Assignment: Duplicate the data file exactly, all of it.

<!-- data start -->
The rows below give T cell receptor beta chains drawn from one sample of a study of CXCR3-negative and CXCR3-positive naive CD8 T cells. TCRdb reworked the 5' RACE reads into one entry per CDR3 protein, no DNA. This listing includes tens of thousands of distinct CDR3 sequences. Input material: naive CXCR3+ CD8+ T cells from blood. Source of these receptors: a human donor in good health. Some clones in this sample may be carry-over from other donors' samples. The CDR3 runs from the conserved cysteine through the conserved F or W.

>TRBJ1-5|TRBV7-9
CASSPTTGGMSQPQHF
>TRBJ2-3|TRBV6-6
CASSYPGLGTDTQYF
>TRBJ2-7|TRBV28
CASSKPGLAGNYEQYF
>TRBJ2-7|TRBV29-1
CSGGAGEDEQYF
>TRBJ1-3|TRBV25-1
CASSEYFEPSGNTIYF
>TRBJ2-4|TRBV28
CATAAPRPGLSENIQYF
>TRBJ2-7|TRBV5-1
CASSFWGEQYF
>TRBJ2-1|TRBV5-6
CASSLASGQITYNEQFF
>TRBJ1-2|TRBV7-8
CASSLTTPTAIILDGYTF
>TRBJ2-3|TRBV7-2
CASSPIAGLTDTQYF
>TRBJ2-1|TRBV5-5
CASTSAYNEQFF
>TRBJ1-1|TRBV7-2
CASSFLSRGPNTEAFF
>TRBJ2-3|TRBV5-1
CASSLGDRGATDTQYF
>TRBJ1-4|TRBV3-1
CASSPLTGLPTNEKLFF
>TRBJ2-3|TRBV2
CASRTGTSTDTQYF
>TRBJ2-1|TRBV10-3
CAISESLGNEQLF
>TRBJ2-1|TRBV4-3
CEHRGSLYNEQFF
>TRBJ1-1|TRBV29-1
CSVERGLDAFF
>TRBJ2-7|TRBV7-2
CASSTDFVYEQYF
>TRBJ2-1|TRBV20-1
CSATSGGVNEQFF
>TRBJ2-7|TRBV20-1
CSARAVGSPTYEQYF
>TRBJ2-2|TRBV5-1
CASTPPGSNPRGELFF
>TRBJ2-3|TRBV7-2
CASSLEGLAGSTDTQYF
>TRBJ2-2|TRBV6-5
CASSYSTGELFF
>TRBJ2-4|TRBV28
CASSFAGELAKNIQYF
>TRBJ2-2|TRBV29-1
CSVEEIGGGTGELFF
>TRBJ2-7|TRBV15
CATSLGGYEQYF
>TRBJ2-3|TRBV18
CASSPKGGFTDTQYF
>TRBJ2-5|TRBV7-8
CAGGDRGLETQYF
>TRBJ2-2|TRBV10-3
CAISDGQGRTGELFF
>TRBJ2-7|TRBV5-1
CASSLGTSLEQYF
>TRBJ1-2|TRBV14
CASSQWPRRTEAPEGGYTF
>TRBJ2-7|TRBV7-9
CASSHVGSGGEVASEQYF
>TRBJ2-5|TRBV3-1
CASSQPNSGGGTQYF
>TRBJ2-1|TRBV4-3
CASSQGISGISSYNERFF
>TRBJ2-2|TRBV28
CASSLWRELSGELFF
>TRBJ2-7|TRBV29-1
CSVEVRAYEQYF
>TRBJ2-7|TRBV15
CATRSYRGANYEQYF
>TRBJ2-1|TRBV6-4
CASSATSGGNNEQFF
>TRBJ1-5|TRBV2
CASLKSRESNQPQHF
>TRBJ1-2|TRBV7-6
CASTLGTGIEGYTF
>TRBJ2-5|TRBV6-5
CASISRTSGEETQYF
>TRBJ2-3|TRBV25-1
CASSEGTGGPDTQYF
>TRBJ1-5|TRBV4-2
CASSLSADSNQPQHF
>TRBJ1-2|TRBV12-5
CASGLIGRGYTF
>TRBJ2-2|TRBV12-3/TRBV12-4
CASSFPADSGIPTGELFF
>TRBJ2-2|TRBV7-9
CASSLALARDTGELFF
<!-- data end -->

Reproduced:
The rows below give T cell receptor beta chains drawn from one sample of a study of CXCR3-negative and CXCR3-positive naive CD8 T cells. TCRdb reworked the 5' RACE reads into one entry per CDR3 protein, no DNA. This listing includes tens of thousands of distinct CDR3 sequences. Input material: naive CXCR3+ CD8+ T cells from blood. Source of these receptors: a human donor in good health. Some clones in this sample may be carry-over from other donors' samples. The CDR3 runs from the conserved cysteine through the conserved F or W.

>TRBJ1-5|TRBV7-9
CASSPTTGGMSQPQHF
>TRBJ2-3|TRBV6-6
CASSYPGLGTDTQYF
>TRBJ2-7|TRBV28
CASSKPGLAGNYEQYF
>TRBJ2-7|TRBV29-1
CSGGAGEDEQYF
>TRBJ1-3|TRBV25-1
CASSEYFEPSGNTIYF
>TRBJ2-4|TRBV28
CATAAPRPGLSENIQYF
>TRBJ2-7|TRBV5-1
CASSFWGEQYF
>TRBJ2-1|TRBV5-6
CASSLASGQITYNEQFF
>TRBJ1-2|TRBV7-8
CASSLTTPTAIILDGYTF
>TRBJ2-3|TRBV7-2
CASSPIAGLTDTQYF
>TRBJ2-1|TRBV5-5
CASTSAYNEQFF
>TRBJ1-1|TRBV7-2
CASSFLSRGPNTEAFF
>TRBJ2-3|TRBV5-1
CASSLGDRGATDTQYF
>TRBJ1-4|TRBV3-1
CASSPLTGLPTNEKLFF
>TRBJ2-3|TRBV2
CASRTGTSTDTQYF
>TRBJ2-1|TRBV10-3
CAISESLGNEQLF
>TRBJ2-1|TRBV4-3
CEHRGSLYNEQFF
>TRBJ1-1|TRBV29-1
CSVERGLDAFF
>TRBJ2-7|TRBV7-2
CASSTDFVYEQYF
>TRBJ2-1|TRBV20-1
CSATSGGVNEQFF
>TRBJ2-7|TRBV20-1
CSARAVGSPTYEQYF
>TRBJ2-2|TRBV5-1
CASTPPGSNPRGELFF
>TRBJ2-3|TRBV7-2
CASSLEGLAGSTDTQYF
>TRBJ2-2|TRBV6-5
CASSYSTGELFF
>TRBJ2-4|TRBV28
CASSFAGELAKNIQYF
>TRBJ2-2|TRBV29-1
CSVEEIGGGTGELFF
>TRBJ2-7|TRBV15
CATSLGGYEQYF
>TRBJ2-3|TRBV18
CASSPKGGFTDTQYF
>TRBJ2-5|TRBV7-8
CAGGDRGLETQYF
>TRBJ2-2|TRBV10-3
CAISDGQGRTGELFF
>TRBJ2-7|TRBV5-1
CASSLGTSLEQYF
>TRBJ1-2|TRBV14
CASSQWPRRTEAPEGGYTF
>TRBJ2-7|TRBV7-9
CASSHVGSGGEVASEQYF
>TRBJ2-5|TRBV3-1
CASSQPNSGGGTQYF
>TRBJ2-1|TRBV4-3
CASSQGISGISSYNERFF
>TRBJ2-2|TRBV28
CASSLWRELSGELFF
>TRBJ2-7|TRBV29-1
CSVEVRAYEQYF
>TRBJ2-7|TRBV15
CATRSYRGANYEQYF
>TRBJ2-1|TRBV6-4
CASSATSGGNNEQFF
>TRBJ1-5|TRBV2
CASLKSRESNQPQHF
>TRBJ1-2|TRBV7-6
CASTLGTGIEGYTF
>TRBJ2-5|TRBV6-5
CASISRTSGEETQYF
>TRBJ2-3|TRBV25-1
CASSEGTGGPDTQYF
>TRBJ1-5|TRBV4-2
CASSLSADSNQPQHF
>TRBJ1-2|TRBV12-5
CASGLIGRGYTF
>TRBJ2-2|TRBV12-3/TRBV12-4
CASSFPADSGIPTGELFF
>TRBJ2-2|TRBV7-9
CASSLALARDTGELFF